The Society for Worldwide Interbank Financial Telecommunication (SWIFT) streamlines the process of sending money between financial institutions worldwide. It also provides a platform through which banks and other institutions can send and receive, not only money but also information about financial transactions in an environment that is known to be secure, and which operates according to a pre-agreed standard. SWIFT was founded in 1973 and represented the first step towards establishing a common standard for financial transactions, as well as a system which could be used to allow banks to collaborate on processing data.
Prior to the founding of SWIFT, financial institutions were using telex, a system which even in 1975 was becoming antiquated and unfit for purpose. Today, SWIFT handles in excess of five billion messages between banks, and in doing so facilitates the transfer of trillions of dollars globally every year. If SWIFT wasn’t available then global trade would be impeded; investments would take longer, cost more, and be less reliable.
SWIFT has helped to address a number of issues that existed in the banking system. Most of these issues are hidden from those of us who only interact with banks as consumers. For people working in the banking system, however, SWIFT was addressing a number of problems that had been clear to those with intimate knowledge of financial institutions for some time.
One of the new roles that SWIFT has taken on in recent times is helping to enforce economic sanctions. In 2012, the European Union voted to instigate sanctions against the Iranian government and SWIFT was required, under EU law, to ensure that Iranian banks could not access the system. A similar situation unfolded a few years later when Russia’s interference in Ukraine saw it facing sanctions of its own.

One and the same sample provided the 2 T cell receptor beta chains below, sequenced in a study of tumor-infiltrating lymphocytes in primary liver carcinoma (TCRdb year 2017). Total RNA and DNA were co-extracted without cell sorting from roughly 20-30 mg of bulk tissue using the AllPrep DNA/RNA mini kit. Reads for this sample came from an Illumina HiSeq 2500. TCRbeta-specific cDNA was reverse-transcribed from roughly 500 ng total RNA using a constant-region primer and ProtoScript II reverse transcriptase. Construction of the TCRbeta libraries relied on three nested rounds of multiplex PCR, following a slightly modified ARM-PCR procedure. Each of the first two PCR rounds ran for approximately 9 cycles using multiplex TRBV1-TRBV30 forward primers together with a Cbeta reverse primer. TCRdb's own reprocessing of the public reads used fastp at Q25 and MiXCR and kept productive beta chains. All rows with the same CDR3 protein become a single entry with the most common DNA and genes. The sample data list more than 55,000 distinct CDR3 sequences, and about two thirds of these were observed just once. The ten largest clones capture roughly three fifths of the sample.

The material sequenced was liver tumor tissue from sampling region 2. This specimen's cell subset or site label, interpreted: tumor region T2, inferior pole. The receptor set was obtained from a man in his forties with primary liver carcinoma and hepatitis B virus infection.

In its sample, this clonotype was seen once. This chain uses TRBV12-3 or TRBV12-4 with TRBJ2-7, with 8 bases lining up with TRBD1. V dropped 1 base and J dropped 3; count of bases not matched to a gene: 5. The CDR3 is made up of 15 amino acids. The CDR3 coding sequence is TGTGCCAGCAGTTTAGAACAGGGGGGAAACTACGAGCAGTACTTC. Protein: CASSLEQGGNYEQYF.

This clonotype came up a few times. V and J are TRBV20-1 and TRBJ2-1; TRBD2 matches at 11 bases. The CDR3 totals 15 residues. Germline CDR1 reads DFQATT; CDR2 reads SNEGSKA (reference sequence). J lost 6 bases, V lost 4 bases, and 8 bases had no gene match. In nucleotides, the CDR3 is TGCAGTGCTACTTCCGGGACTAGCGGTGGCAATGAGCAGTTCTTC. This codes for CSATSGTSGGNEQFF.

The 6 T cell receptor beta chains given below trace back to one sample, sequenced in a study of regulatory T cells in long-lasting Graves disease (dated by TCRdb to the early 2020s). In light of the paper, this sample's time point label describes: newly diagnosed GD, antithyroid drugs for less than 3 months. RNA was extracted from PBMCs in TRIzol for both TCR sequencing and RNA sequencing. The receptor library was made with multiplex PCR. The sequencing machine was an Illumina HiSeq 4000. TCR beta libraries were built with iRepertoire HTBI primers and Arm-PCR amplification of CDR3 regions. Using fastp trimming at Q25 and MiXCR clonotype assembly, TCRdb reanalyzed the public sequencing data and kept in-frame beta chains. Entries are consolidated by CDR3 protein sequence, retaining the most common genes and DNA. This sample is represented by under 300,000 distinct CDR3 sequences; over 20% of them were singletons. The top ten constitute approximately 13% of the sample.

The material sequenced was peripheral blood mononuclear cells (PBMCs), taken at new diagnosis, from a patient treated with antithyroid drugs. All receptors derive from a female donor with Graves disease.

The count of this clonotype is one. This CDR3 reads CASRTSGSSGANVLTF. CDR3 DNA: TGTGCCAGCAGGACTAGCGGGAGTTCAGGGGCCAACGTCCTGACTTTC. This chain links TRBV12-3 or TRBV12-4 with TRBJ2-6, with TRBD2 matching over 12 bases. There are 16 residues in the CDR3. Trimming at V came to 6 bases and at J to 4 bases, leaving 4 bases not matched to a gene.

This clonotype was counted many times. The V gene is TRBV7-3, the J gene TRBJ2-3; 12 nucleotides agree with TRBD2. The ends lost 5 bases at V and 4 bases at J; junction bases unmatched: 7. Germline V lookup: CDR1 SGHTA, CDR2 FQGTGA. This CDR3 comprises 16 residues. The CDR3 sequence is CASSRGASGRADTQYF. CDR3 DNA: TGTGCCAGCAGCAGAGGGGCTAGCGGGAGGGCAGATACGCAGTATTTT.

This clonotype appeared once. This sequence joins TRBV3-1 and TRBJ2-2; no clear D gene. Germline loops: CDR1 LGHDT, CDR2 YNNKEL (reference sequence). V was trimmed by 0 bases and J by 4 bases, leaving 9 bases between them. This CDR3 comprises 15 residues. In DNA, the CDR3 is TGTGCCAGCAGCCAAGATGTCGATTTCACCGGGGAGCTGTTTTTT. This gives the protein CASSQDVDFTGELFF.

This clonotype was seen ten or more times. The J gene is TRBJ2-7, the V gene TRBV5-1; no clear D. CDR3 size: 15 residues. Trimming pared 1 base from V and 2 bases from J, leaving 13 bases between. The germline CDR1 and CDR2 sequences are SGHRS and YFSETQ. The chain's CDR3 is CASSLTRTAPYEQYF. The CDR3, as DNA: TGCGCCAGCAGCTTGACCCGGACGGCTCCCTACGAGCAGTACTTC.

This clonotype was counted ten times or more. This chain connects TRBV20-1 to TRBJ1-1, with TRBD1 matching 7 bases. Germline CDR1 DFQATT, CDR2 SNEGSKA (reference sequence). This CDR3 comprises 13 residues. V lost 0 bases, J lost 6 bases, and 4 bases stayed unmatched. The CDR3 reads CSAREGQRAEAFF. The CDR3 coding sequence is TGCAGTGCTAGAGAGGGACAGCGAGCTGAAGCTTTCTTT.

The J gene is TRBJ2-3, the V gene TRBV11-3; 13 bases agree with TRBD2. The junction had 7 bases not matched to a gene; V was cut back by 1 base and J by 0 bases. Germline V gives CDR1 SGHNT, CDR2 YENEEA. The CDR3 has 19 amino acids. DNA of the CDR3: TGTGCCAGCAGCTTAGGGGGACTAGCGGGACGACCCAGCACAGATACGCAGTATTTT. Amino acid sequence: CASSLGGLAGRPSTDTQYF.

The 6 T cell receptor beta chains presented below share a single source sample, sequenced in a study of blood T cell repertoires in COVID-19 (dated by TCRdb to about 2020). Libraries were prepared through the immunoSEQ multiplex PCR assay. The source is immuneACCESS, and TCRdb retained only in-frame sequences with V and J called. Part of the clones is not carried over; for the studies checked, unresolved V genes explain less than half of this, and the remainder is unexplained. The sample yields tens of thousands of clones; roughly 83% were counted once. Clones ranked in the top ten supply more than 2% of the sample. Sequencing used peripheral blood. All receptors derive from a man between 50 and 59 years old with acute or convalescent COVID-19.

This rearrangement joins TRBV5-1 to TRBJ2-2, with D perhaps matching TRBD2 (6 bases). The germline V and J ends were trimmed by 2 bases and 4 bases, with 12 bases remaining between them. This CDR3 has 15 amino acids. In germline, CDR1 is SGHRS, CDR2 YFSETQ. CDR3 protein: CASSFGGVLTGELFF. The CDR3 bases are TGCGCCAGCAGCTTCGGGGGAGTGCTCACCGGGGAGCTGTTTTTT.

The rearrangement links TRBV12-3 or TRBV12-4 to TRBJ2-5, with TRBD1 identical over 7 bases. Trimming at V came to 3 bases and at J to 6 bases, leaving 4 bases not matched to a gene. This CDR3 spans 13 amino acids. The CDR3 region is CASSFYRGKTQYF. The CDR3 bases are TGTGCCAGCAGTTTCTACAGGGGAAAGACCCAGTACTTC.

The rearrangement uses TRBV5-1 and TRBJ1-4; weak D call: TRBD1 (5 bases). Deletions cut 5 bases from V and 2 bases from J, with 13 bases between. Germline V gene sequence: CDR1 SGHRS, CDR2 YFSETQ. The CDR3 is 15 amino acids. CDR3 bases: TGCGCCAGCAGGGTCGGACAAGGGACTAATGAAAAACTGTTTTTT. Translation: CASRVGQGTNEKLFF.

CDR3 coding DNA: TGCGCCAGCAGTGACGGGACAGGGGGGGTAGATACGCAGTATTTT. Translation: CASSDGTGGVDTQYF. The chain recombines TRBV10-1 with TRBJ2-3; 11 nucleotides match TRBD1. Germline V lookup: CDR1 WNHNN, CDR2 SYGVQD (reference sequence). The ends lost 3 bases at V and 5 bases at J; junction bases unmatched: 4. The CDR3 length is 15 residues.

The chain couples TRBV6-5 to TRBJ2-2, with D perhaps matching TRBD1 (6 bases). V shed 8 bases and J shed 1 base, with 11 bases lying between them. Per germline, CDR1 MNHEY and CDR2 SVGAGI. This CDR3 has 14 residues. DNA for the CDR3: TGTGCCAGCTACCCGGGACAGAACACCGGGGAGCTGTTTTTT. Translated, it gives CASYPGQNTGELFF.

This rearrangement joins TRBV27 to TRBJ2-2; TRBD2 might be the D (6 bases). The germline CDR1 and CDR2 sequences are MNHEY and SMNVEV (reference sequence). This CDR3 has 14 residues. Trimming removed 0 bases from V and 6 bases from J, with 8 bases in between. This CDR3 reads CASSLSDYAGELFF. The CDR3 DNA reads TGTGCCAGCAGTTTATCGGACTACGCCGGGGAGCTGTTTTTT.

While there is still some debate amongst analysts and observers as to how effective the sanctions against Iran were, the prevailing opinion seems to be that the actions of SWIFT were instrumental in convincing the regime to return to the negotiating table and hammer out the eventual agreement it signed with other world powers regarding its nuclear programme. During negotiations, it was the SWIFT ban that Tehran were most eager to have lifted. Even though many suspect, while Iranian banks were banned from making SWIFT payments, they were able to keep moving some money by using friendly countries such as Dubai, Turkey, and China, as well as the few Iranian institutions unaffected by the ban. However, the ban still had enough of an impact on day-to-day operations that it bought Iran back to the negotiating table.
The other major innovation in the way SWIFT has been designed is the level of security that it offers its users. Of course, security is absolutely vital for any financial institution and banks have historically been at the forefront of security technology. The main threat to banks is no longer physical. It isn’t huge blast doors to protect underground vaults that banks are investing in; it’s cybersecurity technologies which keep the bank networks and information safe from outside interference.
While banks may operate excellent internal security protocols, the point at which messages are sent between banks is when they are vulnerable. SWIFT takes care of this problem elegantly by providing a common platform through which messages can be securely shared. You can install SWIFT technology into your system through reputable SWIFT suppliers like AccessPay whose system has a single point of entry for increased security.
A Global Standard
It is hard to overstate just how much of a positive impact the introduction of SWIFT has had on the global banking system. The introduction of a standard that is recognised across the globe has been a key step in unifying financial services and economies from across the globe. Because it is not just money that flows through SWIFT, but also information, it is crucial that that information can be read and understood by others on the network.
Without this piece of the puzzle, the value of SWIFT would be questionable. The moving of money through SWIFT is important and has brought many benefits to the global financial system, but it is information, rather than money, that gives financial institutions power. Without a common standard, information received through SWIFT could be interpreted wrong and the results could be very costly.
SWIFT has, for several decades now, provided a universal banking platform which has revolutionised the way that the financial services industry approaches international transactions. SWIFT makes sending money and information between banks quick, efficient, and secure.